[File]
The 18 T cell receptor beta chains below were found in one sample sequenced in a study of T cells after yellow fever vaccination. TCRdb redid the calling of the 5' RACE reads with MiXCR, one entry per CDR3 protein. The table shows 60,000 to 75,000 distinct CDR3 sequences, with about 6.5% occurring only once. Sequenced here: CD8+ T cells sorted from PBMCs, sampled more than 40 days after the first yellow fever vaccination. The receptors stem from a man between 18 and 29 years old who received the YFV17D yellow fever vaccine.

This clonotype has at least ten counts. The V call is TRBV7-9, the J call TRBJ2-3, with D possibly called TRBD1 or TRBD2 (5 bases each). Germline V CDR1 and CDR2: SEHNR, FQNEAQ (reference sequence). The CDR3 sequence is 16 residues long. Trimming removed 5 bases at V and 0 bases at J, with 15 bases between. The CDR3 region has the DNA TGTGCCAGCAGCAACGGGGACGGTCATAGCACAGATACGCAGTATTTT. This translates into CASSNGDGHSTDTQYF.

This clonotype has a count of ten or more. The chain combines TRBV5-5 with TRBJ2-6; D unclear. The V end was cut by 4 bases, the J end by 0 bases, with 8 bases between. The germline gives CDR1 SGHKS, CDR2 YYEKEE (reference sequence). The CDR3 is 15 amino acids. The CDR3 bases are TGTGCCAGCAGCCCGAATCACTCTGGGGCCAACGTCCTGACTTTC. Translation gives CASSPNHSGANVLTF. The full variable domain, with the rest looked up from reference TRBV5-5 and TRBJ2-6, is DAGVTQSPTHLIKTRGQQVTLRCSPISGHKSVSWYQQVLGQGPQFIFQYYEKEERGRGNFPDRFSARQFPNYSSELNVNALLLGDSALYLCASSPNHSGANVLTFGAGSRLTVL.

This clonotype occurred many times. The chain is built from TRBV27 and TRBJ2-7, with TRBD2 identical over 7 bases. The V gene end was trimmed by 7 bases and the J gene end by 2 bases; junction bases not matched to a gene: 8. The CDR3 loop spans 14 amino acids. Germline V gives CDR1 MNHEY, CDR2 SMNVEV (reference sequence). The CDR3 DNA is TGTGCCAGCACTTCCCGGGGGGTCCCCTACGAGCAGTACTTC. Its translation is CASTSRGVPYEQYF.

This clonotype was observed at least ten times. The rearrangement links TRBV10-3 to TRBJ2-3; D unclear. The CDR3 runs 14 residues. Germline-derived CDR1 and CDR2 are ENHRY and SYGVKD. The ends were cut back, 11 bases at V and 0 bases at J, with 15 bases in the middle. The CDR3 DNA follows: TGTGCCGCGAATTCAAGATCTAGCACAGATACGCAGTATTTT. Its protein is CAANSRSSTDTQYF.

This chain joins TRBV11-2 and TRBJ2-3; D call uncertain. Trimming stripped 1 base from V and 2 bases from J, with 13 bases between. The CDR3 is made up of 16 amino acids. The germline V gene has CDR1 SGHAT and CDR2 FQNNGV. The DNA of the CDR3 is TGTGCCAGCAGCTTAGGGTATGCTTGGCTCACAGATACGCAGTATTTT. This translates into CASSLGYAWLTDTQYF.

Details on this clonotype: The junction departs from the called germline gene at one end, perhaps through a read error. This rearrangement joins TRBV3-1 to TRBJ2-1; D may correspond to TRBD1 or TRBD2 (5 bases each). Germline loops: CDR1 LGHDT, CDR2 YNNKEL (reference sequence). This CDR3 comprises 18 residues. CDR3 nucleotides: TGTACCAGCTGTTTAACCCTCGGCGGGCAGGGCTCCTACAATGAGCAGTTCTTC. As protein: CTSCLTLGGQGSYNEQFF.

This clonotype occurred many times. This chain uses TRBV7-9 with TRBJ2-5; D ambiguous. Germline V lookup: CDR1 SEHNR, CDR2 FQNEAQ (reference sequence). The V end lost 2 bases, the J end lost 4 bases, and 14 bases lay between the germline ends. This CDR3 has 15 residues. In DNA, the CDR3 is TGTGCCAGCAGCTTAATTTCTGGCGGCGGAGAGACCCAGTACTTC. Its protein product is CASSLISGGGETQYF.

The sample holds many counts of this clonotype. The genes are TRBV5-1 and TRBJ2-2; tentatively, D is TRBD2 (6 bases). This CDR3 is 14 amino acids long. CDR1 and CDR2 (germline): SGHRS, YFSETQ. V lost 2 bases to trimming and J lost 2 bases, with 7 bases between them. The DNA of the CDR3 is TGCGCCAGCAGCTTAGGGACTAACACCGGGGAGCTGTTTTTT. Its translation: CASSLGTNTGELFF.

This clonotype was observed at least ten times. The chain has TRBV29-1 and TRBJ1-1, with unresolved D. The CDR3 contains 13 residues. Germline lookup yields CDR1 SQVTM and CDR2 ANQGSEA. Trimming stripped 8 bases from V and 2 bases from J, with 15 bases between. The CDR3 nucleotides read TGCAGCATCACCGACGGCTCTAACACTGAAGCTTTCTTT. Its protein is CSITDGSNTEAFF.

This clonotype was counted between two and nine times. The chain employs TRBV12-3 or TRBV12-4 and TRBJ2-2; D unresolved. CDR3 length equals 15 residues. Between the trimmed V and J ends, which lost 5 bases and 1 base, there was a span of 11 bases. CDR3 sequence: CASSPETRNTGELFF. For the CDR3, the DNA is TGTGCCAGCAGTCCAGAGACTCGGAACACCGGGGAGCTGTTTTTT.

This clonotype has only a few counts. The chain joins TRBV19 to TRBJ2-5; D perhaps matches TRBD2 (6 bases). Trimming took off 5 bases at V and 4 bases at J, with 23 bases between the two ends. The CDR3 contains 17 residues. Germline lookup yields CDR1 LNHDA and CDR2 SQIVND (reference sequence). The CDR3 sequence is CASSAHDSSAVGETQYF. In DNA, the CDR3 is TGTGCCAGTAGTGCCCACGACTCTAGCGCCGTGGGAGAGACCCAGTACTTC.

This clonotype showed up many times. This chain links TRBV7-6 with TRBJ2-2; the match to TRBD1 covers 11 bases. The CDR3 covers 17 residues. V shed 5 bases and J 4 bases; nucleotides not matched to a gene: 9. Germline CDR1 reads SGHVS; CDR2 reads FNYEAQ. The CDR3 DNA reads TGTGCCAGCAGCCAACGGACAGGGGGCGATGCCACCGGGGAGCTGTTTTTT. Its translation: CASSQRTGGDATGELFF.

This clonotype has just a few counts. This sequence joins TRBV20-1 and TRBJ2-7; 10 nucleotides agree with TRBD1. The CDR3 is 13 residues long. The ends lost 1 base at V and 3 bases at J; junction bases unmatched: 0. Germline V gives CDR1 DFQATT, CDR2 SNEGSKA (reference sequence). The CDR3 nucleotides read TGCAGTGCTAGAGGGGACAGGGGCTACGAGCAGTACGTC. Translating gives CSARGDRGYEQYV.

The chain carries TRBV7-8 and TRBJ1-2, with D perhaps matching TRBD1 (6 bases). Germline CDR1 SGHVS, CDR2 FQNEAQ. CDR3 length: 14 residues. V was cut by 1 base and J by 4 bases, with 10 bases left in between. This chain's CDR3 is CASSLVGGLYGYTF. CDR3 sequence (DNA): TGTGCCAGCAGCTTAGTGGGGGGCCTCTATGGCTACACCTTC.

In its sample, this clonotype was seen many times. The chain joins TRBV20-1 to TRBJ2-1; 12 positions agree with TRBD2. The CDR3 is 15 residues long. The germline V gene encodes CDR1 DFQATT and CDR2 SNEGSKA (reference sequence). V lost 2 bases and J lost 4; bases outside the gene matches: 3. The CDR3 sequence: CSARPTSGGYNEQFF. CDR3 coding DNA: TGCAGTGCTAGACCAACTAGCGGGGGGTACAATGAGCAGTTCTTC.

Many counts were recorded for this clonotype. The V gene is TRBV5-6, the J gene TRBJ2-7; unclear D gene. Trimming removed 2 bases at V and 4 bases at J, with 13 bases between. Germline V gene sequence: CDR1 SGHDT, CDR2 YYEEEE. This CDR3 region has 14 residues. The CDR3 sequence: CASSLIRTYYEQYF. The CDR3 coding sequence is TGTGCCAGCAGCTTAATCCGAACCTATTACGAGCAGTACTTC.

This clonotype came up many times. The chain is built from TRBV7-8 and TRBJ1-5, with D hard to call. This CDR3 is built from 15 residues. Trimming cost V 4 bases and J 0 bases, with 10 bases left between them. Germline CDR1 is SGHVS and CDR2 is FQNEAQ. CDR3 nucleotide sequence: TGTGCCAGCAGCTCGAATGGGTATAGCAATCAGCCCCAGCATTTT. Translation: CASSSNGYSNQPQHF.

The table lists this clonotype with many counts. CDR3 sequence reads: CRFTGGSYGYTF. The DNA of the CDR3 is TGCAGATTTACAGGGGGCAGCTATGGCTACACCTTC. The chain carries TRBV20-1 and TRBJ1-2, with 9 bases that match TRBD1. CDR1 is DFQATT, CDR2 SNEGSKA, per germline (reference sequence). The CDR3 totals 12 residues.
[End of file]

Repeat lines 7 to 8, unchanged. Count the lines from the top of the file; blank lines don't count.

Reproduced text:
Details on this clonotype: The junction departs from the called germline gene at one end, perhaps through a read error. This rearrangement joins TRBV3-1 to TRBJ2-1; D may correspond to TRBD1 or TRBD2 (5 bases each). Germline loops: CDR1 LGHDT, CDR2 YNNKEL (reference sequence). This CDR3 comprises 18 residues. CDR3 nucleotides: TGTACCAGCTGTTTAACCCTCGGCGGGCAGGGCTCCTACAATGAGCAGTTCTTC. As protein: CTSCLTLGGQGSYNEQFF.

This clonotype occurred many times. This chain uses TRBV7-9 with TRBJ2-5; D ambiguous. Germline V lookup: CDR1 SEHNR, CDR2 FQNEAQ (reference sequence). The V end lost 2 bases, the J end lost 4 bases, and 14 bases lay between the germline ends. This CDR3 has 15 residues. In DNA, the CDR3 is TGTGCCAGCAGCTTAATTTCTGGCGGCGGAGAGACCCAGTACTTC. Its protein product is CASSLISGGGETQYF.